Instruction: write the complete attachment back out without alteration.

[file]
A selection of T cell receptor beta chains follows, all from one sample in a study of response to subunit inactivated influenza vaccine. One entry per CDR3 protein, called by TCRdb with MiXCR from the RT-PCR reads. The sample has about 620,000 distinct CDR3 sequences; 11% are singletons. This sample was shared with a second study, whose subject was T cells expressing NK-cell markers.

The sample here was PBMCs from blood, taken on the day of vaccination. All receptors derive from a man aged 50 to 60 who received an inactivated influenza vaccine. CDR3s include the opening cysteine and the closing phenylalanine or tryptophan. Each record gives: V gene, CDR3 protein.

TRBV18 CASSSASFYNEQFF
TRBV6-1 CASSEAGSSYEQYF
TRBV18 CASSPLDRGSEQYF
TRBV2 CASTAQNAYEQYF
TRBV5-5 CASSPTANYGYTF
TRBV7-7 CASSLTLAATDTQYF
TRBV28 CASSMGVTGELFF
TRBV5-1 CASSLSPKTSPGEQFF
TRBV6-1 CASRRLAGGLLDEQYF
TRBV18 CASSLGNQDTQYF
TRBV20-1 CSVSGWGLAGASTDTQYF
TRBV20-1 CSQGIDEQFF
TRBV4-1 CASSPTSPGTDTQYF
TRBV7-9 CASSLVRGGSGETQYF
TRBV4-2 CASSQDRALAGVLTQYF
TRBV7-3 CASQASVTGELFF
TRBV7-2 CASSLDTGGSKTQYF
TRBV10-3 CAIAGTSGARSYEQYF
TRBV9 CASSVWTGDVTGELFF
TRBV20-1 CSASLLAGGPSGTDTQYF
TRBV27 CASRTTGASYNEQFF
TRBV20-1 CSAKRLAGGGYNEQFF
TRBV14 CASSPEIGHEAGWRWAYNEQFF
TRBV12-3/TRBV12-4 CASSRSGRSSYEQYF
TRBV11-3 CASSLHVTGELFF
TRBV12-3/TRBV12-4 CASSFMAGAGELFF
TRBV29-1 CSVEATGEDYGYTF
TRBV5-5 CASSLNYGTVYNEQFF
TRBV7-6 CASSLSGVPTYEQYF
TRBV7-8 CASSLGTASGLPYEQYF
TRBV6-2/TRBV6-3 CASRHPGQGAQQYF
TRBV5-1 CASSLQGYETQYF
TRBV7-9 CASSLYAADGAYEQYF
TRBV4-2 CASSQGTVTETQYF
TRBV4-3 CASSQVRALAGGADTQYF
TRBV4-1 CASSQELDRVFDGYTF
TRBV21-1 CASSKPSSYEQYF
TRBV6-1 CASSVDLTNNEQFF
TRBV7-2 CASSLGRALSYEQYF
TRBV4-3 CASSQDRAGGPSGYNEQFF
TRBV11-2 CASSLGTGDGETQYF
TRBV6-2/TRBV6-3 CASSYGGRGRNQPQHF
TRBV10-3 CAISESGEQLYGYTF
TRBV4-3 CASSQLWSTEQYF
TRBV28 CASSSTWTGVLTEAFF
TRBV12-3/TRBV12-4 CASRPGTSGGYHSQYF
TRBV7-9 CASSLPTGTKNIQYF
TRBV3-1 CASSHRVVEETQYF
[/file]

A selection of T cell receptor beta chains follows, all from one sample in a study of response to subunit inactivated influenza vaccine. One entry per CDR3 protein, called by TCRdb with MiXCR from the RT-PCR reads. The sample has about 620,000 distinct CDR3 sequences; 11% are singletons. This sample was shared with a second study, whose subject was T cells expressing NK-cell markers.

The sample here was PBMCs from blood, taken on the day of vaccination. All receptors derive from a man aged 50 to 60 who received an inactivated influenza vaccine. CDR3s include the opening cysteine and the closing phenylalanine or tryptophan. Each record gives: V gene, CDR3 protein.

TRBV18 CASSSASFYNEQFF
TRBV6-1 CASSEAGSSYEQYF
TRBV18 CASSPLDRGSEQYF
TRBV2 CASTAQNAYEQYF
TRBV5-5 CASSPTANYGYTF
TRBV7-7 CASSLTLAATDTQYF
TRBV28 CASSMGVTGELFF
TRBV5-1 CASSLSPKTSPGEQFF
TRBV6-1 CASRRLAGGLLDEQYF
TRBV18 CASSLGNQDTQYF
TRBV20-1 CSVSGWGLAGASTDTQYF
TRBV20-1 CSQGIDEQFF
TRBV4-1 CASSPTSPGTDTQYF
TRBV7-9 CASSLVRGGSGETQYF
TRBV4-2 CASSQDRALAGVLTQYF
TRBV7-3 CASQASVTGELFF
TRBV7-2 CASSLDTGGSKTQYF
TRBV10-3 CAIAGTSGARSYEQYF
TRBV9 CASSVWTGDVTGELFF
TRBV20-1 CSASLLAGGPSGTDTQYF
TRBV27 CASRTTGASYNEQFF
TRBV20-1 CSAKRLAGGGYNEQFF
TRBV14 CASSPEIGHEAGWRWAYNEQFF
TRBV12-3/TRBV12-4 CASSRSGRSSYEQYF
TRBV11-3 CASSLHVTGELFF
TRBV12-3/TRBV12-4 CASSFMAGAGELFF
TRBV29-1 CSVEATGEDYGYTF
TRBV5-5 CASSLNYGTVYNEQFF
TRBV7-6 CASSLSGVPTYEQYF
TRBV7-8 CASSLGTASGLPYEQYF
TRBV6-2/TRBV6-3 CASRHPGQGAQQYF
TRBV5-1 CASSLQGYETQYF
TRBV7-9 CASSLYAADGAYEQYF
TRBV4-2 CASSQGTVTETQYF
TRBV4-3 CASSQVRALAGGADTQYF
TRBV4-1 CASSQELDRVFDGYTF
TRBV21-1 CASSKPSSYEQYF
TRBV6-1 CASSVDLTNNEQFF
TRBV7-2 CASSLGRALSYEQYF
TRBV4-3 CASSQDRAGGPSGYNEQFF
TRBV11-2 CASSLGTGDGETQYF
TRBV6-2/TRBV6-3 CASSYGGRGRNQPQHF
TRBV10-3 CAISESGEQLYGYTF
TRBV4-3 CASSQLWSTEQYF
TRBV28 CASSSTWTGVLTEAFF
TRBV12-3/TRBV12-4 CASRPGTSGGYHSQYF
TRBV7-9 CASSLPTGTKNIQYF
TRBV3-1 CASSHRVVEETQYF